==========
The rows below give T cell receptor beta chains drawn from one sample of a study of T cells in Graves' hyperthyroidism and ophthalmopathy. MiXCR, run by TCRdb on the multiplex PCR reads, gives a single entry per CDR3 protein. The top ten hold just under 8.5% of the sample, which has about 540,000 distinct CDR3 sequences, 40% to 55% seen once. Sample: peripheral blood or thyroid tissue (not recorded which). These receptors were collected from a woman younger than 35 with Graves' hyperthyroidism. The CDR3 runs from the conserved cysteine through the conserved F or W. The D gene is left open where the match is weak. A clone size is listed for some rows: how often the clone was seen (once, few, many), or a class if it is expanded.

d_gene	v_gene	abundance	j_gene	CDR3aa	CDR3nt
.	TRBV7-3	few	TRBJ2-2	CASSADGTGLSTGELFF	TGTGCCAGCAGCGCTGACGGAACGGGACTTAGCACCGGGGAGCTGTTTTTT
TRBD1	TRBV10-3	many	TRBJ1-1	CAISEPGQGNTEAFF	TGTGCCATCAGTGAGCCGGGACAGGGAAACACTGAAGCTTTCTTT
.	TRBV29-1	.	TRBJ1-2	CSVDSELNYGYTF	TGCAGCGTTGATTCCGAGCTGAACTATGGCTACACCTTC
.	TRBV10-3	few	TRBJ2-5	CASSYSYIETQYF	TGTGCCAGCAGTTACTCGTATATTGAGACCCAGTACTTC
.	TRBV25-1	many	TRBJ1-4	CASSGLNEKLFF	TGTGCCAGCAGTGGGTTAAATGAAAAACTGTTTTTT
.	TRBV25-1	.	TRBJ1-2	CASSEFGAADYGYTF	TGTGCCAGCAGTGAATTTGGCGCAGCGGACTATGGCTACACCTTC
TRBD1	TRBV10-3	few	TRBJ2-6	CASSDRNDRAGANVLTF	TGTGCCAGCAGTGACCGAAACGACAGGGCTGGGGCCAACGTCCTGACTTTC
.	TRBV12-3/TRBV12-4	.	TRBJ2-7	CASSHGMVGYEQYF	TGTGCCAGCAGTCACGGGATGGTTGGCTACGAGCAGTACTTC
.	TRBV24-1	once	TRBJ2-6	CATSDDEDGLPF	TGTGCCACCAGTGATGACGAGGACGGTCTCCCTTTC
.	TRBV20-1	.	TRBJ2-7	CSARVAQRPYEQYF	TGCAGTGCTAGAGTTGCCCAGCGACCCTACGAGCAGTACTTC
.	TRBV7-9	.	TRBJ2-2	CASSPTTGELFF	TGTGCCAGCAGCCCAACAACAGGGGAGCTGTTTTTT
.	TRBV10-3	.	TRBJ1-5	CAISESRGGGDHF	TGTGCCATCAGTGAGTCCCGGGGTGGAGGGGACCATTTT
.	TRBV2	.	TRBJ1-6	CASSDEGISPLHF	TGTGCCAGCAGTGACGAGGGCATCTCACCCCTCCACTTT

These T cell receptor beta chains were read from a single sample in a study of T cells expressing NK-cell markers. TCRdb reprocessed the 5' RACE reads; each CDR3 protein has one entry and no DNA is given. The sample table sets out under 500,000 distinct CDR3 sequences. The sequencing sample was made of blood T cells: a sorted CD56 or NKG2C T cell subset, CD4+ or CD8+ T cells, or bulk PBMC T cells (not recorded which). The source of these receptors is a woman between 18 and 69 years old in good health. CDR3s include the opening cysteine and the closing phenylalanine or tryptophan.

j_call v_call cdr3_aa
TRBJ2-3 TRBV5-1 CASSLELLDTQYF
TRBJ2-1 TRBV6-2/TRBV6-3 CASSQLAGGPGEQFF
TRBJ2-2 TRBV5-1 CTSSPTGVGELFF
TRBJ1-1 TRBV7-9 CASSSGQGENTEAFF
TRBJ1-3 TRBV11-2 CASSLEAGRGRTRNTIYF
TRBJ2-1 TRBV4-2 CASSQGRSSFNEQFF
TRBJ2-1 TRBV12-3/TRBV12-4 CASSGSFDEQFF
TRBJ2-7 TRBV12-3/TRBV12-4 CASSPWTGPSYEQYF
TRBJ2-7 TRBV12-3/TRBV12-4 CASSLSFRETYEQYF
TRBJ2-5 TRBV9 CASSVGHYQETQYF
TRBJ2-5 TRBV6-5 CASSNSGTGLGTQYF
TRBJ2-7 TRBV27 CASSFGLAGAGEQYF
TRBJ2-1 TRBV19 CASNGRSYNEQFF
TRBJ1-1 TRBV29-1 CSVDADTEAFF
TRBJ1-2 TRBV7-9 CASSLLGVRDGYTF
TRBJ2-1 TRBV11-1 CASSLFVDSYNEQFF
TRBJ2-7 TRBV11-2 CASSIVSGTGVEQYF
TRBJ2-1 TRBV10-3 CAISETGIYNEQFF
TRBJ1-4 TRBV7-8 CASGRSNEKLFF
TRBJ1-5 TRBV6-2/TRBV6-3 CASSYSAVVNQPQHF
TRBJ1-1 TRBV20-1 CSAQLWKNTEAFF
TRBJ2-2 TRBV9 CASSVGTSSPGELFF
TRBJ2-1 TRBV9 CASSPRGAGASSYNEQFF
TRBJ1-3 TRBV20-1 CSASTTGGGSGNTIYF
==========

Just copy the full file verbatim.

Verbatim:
The rows below give T cell receptor beta chains drawn from one sample of a study of T cells in Graves' hyperthyroidism and ophthalmopathy. MiXCR, run by TCRdb on the multiplex PCR reads, gives a single entry per CDR3 protein. The top ten hold just under 8.5% of the sample, which has about 540,000 distinct CDR3 sequences, 40% to 55% seen once. Sample: peripheral blood or thyroid tissue (not recorded which). These receptors were collected from a woman younger than 35 with Graves' hyperthyroidism. The CDR3 runs from the conserved cysteine through the conserved F or W. The D gene is left open where the match is weak. A clone size is listed for some rows: how often the clone was seen (once, few, many), or a class if it is expanded.

d_gene	v_gene	abundance	j_gene	CDR3aa	CDR3nt
.	TRBV7-3	few	TRBJ2-2	CASSADGTGLSTGELFF	TGTGCCAGCAGCGCTGACGGAACGGGACTTAGCACCGGGGAGCTGTTTTTT
TRBD1	TRBV10-3	many	TRBJ1-1	CAISEPGQGNTEAFF	TGTGCCATCAGTGAGCCGGGACAGGGAAACACTGAAGCTTTCTTT
.	TRBV29-1	.	TRBJ1-2	CSVDSELNYGYTF	TGCAGCGTTGATTCCGAGCTGAACTATGGCTACACCTTC
.	TRBV10-3	few	TRBJ2-5	CASSYSYIETQYF	TGTGCCAGCAGTTACTCGTATATTGAGACCCAGTACTTC
.	TRBV25-1	many	TRBJ1-4	CASSGLNEKLFF	TGTGCCAGCAGTGGGTTAAATGAAAAACTGTTTTTT
.	TRBV25-1	.	TRBJ1-2	CASSEFGAADYGYTF	TGTGCCAGCAGTGAATTTGGCGCAGCGGACTATGGCTACACCTTC
TRBD1	TRBV10-3	few	TRBJ2-6	CASSDRNDRAGANVLTF	TGTGCCAGCAGTGACCGAAACGACAGGGCTGGGGCCAACGTCCTGACTTTC
.	TRBV12-3/TRBV12-4	.	TRBJ2-7	CASSHGMVGYEQYF	TGTGCCAGCAGTCACGGGATGGTTGGCTACGAGCAGTACTTC
.	TRBV24-1	once	TRBJ2-6	CATSDDEDGLPF	TGTGCCACCAGTGATGACGAGGACGGTCTCCCTTTC
.	TRBV20-1	.	TRBJ2-7	CSARVAQRPYEQYF	TGCAGTGCTAGAGTTGCCCAGCGACCCTACGAGCAGTACTTC
.	TRBV7-9	.	TRBJ2-2	CASSPTTGELFF	TGTGCCAGCAGCCCAACAACAGGGGAGCTGTTTTTT
.	TRBV10-3	.	TRBJ1-5	CAISESRGGGDHF	TGTGCCATCAGTGAGTCCCGGGGTGGAGGGGACCATTTT
.	TRBV2	.	TRBJ1-6	CASSDEGISPLHF	TGTGCCAGCAGTGACGAGGGCATCTCACCCCTCCACTTT

These T cell receptor beta chains were read from a single sample in a study of T cells expressing NK-cell markers. TCRdb reprocessed the 5' RACE reads; each CDR3 protein has one entry and no DNA is given. The sample table sets out under 500,000 distinct CDR3 sequences. The sequencing sample was made of blood T cells: a sorted CD56 or NKG2C T cell subset, CD4+ or CD8+ T cells, or bulk PBMC T cells (not recorded which). The source of these receptors is a woman between 18 and 69 years old in good health. CDR3s include the opening cysteine and the closing phenylalanine or tryptophan.

j_call v_call cdr3_aa
TRBJ2-3 TRBV5-1 CASSLELLDTQYF
TRBJ2-1 TRBV6-2/TRBV6-3 CASSQLAGGPGEQFF
TRBJ2-2 TRBV5-1 CTSSPTGVGELFF
TRBJ1-1 TRBV7-9 CASSSGQGENTEAFF
TRBJ1-3 TRBV11-2 CASSLEAGRGRTRNTIYF
TRBJ2-1 TRBV4-2 CASSQGRSSFNEQFF
TRBJ2-1 TRBV12-3/TRBV12-4 CASSGSFDEQFF
TRBJ2-7 TRBV12-3/TRBV12-4 CASSPWTGPSYEQYF
TRBJ2-7 TRBV12-3/TRBV12-4 CASSLSFRETYEQYF
TRBJ2-5 TRBV9 CASSVGHYQETQYF
TRBJ2-5 TRBV6-5 CASSNSGTGLGTQYF
TRBJ2-7 TRBV27 CASSFGLAGAGEQYF
TRBJ2-1 TRBV19 CASNGRSYNEQFF
TRBJ1-1 TRBV29-1 CSVDADTEAFF
TRBJ1-2 TRBV7-9 CASSLLGVRDGYTF
TRBJ2-1 TRBV11-1 CASSLFVDSYNEQFF
TRBJ2-7 TRBV11-2 CASSIVSGTGVEQYF
TRBJ2-1 TRBV10-3 CAISETGIYNEQFF
TRBJ1-4 TRBV7-8 CASGRSNEKLFF
TRBJ1-5 TRBV6-2/TRBV6-3 CASSYSAVVNQPQHF
TRBJ1-1 TRBV20-1 CSAQLWKNTEAFF
TRBJ2-2 TRBV9 CASSVGTSSPGELFF
TRBJ2-1 TRBV9 CASSPRGAGASSYNEQFF
TRBJ1-3 TRBV20-1 CSASTTGGGSGNTIYF